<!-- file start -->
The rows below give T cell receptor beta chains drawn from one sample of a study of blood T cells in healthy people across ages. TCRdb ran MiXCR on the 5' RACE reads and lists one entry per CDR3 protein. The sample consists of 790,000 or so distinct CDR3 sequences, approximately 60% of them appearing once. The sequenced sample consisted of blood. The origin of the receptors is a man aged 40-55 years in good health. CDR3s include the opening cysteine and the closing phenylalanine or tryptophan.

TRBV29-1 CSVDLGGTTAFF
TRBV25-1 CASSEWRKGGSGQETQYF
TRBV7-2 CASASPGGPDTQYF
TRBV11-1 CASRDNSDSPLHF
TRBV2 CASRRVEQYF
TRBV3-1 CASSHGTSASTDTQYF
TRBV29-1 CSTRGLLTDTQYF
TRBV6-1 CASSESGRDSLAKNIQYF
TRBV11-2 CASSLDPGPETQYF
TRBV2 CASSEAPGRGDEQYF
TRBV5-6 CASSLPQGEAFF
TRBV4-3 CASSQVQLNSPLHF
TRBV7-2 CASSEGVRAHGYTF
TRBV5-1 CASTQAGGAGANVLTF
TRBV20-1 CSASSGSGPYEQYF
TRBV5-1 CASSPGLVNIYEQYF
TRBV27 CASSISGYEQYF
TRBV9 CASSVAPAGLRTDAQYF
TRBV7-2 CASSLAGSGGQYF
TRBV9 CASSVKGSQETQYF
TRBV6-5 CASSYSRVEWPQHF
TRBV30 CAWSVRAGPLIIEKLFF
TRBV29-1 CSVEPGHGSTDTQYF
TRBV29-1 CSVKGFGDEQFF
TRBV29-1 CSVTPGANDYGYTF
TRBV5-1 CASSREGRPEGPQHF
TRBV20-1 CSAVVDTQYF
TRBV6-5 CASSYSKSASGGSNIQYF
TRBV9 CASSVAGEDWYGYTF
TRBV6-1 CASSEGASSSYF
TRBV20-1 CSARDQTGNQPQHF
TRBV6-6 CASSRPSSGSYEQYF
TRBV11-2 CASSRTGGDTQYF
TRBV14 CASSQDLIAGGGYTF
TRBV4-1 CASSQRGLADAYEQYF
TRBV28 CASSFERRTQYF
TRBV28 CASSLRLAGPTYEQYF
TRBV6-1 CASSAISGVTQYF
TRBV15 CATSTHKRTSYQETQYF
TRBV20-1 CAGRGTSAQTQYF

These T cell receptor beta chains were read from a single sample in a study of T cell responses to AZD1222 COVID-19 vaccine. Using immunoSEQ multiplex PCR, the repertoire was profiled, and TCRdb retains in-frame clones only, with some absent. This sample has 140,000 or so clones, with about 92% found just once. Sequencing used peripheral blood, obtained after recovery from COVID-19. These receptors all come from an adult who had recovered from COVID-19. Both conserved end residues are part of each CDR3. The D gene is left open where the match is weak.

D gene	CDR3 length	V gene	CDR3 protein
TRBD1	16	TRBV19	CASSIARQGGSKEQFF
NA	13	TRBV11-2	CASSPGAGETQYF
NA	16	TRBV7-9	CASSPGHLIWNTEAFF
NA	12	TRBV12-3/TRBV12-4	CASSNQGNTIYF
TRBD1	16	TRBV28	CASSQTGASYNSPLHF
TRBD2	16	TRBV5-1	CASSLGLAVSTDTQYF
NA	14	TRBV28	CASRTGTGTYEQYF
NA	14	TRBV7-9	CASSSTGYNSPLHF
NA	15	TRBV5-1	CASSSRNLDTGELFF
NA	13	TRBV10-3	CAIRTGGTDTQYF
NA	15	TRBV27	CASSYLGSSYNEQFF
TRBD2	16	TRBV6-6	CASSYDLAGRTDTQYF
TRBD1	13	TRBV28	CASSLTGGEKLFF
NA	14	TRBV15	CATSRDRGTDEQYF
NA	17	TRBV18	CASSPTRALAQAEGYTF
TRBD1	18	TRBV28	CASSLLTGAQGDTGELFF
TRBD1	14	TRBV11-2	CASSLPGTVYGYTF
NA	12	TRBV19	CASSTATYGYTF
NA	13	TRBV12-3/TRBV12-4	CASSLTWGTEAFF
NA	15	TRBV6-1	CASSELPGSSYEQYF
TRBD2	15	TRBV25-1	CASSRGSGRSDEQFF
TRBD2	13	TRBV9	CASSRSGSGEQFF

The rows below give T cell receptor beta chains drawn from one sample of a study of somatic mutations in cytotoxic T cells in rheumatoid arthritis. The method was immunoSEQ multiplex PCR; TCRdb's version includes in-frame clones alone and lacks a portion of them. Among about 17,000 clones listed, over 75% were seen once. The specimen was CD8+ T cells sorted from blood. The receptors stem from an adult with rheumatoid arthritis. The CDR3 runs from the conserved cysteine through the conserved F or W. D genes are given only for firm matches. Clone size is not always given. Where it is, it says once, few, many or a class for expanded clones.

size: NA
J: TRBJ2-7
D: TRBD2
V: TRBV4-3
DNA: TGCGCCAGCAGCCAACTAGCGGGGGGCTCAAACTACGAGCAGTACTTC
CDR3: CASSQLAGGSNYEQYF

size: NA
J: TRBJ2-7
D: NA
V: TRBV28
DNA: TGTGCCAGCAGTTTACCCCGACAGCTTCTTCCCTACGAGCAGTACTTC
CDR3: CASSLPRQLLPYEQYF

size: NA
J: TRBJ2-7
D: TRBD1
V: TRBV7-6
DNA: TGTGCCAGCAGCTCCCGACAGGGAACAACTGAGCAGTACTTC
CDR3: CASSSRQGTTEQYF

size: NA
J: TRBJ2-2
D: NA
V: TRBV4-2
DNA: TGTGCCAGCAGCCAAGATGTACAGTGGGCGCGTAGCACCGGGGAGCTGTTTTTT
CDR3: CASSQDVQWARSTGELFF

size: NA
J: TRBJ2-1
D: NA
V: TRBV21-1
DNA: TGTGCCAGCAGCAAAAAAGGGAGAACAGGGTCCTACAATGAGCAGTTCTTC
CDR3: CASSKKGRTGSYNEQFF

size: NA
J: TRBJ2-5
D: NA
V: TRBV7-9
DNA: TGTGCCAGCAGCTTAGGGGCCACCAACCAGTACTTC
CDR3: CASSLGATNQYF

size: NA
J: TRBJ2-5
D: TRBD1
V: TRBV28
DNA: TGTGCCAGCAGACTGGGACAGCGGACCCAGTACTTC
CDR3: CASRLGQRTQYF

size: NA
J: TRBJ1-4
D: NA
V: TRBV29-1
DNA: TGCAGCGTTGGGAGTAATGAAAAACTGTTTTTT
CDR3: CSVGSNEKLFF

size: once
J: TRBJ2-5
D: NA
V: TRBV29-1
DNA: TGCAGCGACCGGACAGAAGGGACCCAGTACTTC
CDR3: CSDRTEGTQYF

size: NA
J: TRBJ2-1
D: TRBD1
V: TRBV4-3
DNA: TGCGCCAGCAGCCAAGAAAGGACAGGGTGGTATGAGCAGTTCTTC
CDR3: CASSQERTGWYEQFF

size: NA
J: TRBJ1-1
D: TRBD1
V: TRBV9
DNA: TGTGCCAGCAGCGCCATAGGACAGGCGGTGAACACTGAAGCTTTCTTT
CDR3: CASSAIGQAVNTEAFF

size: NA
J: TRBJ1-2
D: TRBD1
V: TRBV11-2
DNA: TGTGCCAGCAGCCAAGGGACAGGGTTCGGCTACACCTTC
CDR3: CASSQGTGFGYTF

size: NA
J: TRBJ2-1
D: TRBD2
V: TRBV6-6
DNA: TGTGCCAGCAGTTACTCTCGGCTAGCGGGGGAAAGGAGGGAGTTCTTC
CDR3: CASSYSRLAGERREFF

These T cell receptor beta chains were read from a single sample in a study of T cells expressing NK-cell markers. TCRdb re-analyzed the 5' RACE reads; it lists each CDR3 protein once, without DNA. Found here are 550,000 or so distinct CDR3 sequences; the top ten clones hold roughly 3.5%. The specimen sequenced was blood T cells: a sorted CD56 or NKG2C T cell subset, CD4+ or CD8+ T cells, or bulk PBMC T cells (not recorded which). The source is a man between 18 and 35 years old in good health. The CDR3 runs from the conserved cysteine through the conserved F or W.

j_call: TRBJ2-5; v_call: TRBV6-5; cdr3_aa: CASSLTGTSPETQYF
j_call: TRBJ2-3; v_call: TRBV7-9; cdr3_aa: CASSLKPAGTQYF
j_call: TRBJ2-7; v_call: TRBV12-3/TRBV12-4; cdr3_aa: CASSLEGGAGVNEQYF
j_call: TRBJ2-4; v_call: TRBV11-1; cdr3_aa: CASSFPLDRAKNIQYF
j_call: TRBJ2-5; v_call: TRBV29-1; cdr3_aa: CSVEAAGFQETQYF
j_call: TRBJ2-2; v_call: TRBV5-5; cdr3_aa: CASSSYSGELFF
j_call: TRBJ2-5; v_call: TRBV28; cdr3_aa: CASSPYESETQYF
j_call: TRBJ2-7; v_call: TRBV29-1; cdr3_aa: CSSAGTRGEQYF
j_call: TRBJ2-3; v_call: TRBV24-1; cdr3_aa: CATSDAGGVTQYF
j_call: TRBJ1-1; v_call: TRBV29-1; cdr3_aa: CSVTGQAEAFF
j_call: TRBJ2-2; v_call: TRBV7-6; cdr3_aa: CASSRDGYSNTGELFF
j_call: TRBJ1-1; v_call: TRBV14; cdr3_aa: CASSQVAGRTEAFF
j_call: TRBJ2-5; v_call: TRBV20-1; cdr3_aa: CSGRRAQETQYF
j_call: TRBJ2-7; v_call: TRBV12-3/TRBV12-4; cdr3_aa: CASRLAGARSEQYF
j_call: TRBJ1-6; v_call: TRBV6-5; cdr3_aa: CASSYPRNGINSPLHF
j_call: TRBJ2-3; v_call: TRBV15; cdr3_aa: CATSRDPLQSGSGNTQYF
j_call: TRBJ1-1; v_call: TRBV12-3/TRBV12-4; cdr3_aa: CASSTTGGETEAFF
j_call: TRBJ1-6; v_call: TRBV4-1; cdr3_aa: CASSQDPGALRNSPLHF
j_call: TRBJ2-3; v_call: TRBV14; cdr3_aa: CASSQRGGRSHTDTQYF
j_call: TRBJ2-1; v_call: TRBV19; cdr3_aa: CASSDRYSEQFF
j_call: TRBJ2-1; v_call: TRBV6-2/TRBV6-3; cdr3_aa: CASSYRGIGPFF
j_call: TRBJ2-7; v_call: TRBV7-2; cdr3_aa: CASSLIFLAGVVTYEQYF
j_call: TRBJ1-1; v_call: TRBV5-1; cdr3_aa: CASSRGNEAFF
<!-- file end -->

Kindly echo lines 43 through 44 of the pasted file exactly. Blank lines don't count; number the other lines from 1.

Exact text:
D gene	CDR3 length	V gene	CDR3 protein
TRBD1	16	TRBV19	CASSIARQGGSKEQFF